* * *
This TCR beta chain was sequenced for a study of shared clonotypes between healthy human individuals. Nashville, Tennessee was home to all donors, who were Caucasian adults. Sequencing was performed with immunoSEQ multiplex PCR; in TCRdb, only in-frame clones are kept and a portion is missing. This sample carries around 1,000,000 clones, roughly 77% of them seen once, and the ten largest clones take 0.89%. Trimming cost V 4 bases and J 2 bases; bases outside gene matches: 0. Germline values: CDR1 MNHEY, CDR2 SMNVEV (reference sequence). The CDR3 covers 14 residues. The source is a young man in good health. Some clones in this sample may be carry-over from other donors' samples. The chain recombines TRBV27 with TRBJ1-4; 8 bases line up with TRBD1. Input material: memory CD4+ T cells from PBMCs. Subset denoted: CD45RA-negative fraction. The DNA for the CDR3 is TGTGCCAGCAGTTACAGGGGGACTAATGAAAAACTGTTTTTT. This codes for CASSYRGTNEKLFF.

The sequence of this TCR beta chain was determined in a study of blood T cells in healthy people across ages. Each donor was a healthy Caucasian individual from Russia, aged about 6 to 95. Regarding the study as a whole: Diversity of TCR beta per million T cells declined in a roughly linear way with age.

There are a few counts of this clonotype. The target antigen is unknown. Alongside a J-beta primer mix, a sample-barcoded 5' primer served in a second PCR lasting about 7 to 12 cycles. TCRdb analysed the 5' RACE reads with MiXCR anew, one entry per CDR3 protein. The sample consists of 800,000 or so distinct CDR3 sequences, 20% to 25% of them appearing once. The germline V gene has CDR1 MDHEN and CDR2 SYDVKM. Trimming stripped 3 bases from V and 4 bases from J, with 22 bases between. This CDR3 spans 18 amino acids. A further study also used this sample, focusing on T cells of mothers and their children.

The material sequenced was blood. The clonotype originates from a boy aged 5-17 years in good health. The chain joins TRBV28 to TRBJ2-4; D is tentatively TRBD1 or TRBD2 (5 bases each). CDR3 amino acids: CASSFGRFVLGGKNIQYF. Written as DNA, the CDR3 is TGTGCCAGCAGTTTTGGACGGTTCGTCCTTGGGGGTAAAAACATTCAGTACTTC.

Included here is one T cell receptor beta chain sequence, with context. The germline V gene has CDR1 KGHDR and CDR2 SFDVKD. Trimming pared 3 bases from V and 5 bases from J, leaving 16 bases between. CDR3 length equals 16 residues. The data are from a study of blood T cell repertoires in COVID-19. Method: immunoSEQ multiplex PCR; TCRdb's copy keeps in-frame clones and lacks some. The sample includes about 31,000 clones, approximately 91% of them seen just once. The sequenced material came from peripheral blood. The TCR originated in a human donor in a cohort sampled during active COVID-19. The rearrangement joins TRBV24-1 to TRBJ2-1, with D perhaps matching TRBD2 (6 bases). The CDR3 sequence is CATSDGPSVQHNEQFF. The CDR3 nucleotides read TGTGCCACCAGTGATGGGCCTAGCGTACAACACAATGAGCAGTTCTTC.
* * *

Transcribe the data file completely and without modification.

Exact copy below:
This TCR beta chain was sequenced for a study of shared clonotypes between healthy human individuals. Nashville, Tennessee was home to all donors, who were Caucasian adults. Sequencing was performed with immunoSEQ multiplex PCR; in TCRdb, only in-frame clones are kept and a portion is missing. This sample carries around 1,000,000 clones, roughly 77% of them seen once, and the ten largest clones take 0.89%. Trimming cost V 4 bases and J 2 bases; bases outside gene matches: 0. Germline values: CDR1 MNHEY, CDR2 SMNVEV (reference sequence). The CDR3 covers 14 residues. The source is a young man in good health. Some clones in this sample may be carry-over from other donors' samples. The chain recombines TRBV27 with TRBJ1-4; 8 bases line up with TRBD1. Input material: memory CD4+ T cells from PBMCs. Subset denoted: CD45RA-negative fraction. The DNA for the CDR3 is TGTGCCAGCAGTTACAGGGGGACTAATGAAAAACTGTTTTTT. This codes for CASSYRGTNEKLFF.

The sequence of this TCR beta chain was determined in a study of blood T cells in healthy people across ages. Each donor was a healthy Caucasian individual from Russia, aged about 6 to 95. Regarding the study as a whole: Diversity of TCR beta per million T cells declined in a roughly linear way with age.

There are a few counts of this clonotype. The target antigen is unknown. Alongside a J-beta primer mix, a sample-barcoded 5' primer served in a second PCR lasting about 7 to 12 cycles. TCRdb analysed the 5' RACE reads with MiXCR anew, one entry per CDR3 protein. The sample consists of 800,000 or so distinct CDR3 sequences, 20% to 25% of them appearing once. The germline V gene has CDR1 MDHEN and CDR2 SYDVKM. Trimming stripped 3 bases from V and 4 bases from J, with 22 bases between. This CDR3 spans 18 amino acids. A further study also used this sample, focusing on T cells of mothers and their children.

The material sequenced was blood. The clonotype originates from a boy aged 5-17 years in good health. The chain joins TRBV28 to TRBJ2-4; D is tentatively TRBD1 or TRBD2 (5 bases each). CDR3 amino acids: CASSFGRFVLGGKNIQYF. Written as DNA, the CDR3 is TGTGCCAGCAGTTTTGGACGGTTCGTCCTTGGGGGTAAAAACATTCAGTACTTC.

Included here is one T cell receptor beta chain sequence, with context. The germline V gene has CDR1 KGHDR and CDR2 SFDVKD. Trimming pared 3 bases from V and 5 bases from J, leaving 16 bases between. CDR3 length equals 16 residues. The data are from a study of blood T cell repertoires in COVID-19. Method: immunoSEQ multiplex PCR; TCRdb's copy keeps in-frame clones and lacks some. The sample includes about 31,000 clones, approximately 91% of them seen just once. The sequenced material came from peripheral blood. The TCR originated in a human donor in a cohort sampled during active COVID-19. The rearrangement joins TRBV24-1 to TRBJ2-1, with D perhaps matching TRBD2 (6 bases). The CDR3 sequence is CATSDGPSVQHNEQFF. The CDR3 nucleotides read TGTGCCACCAGTGATGGGCCTAGCGTACAACACAATGAGCAGTTCTTC.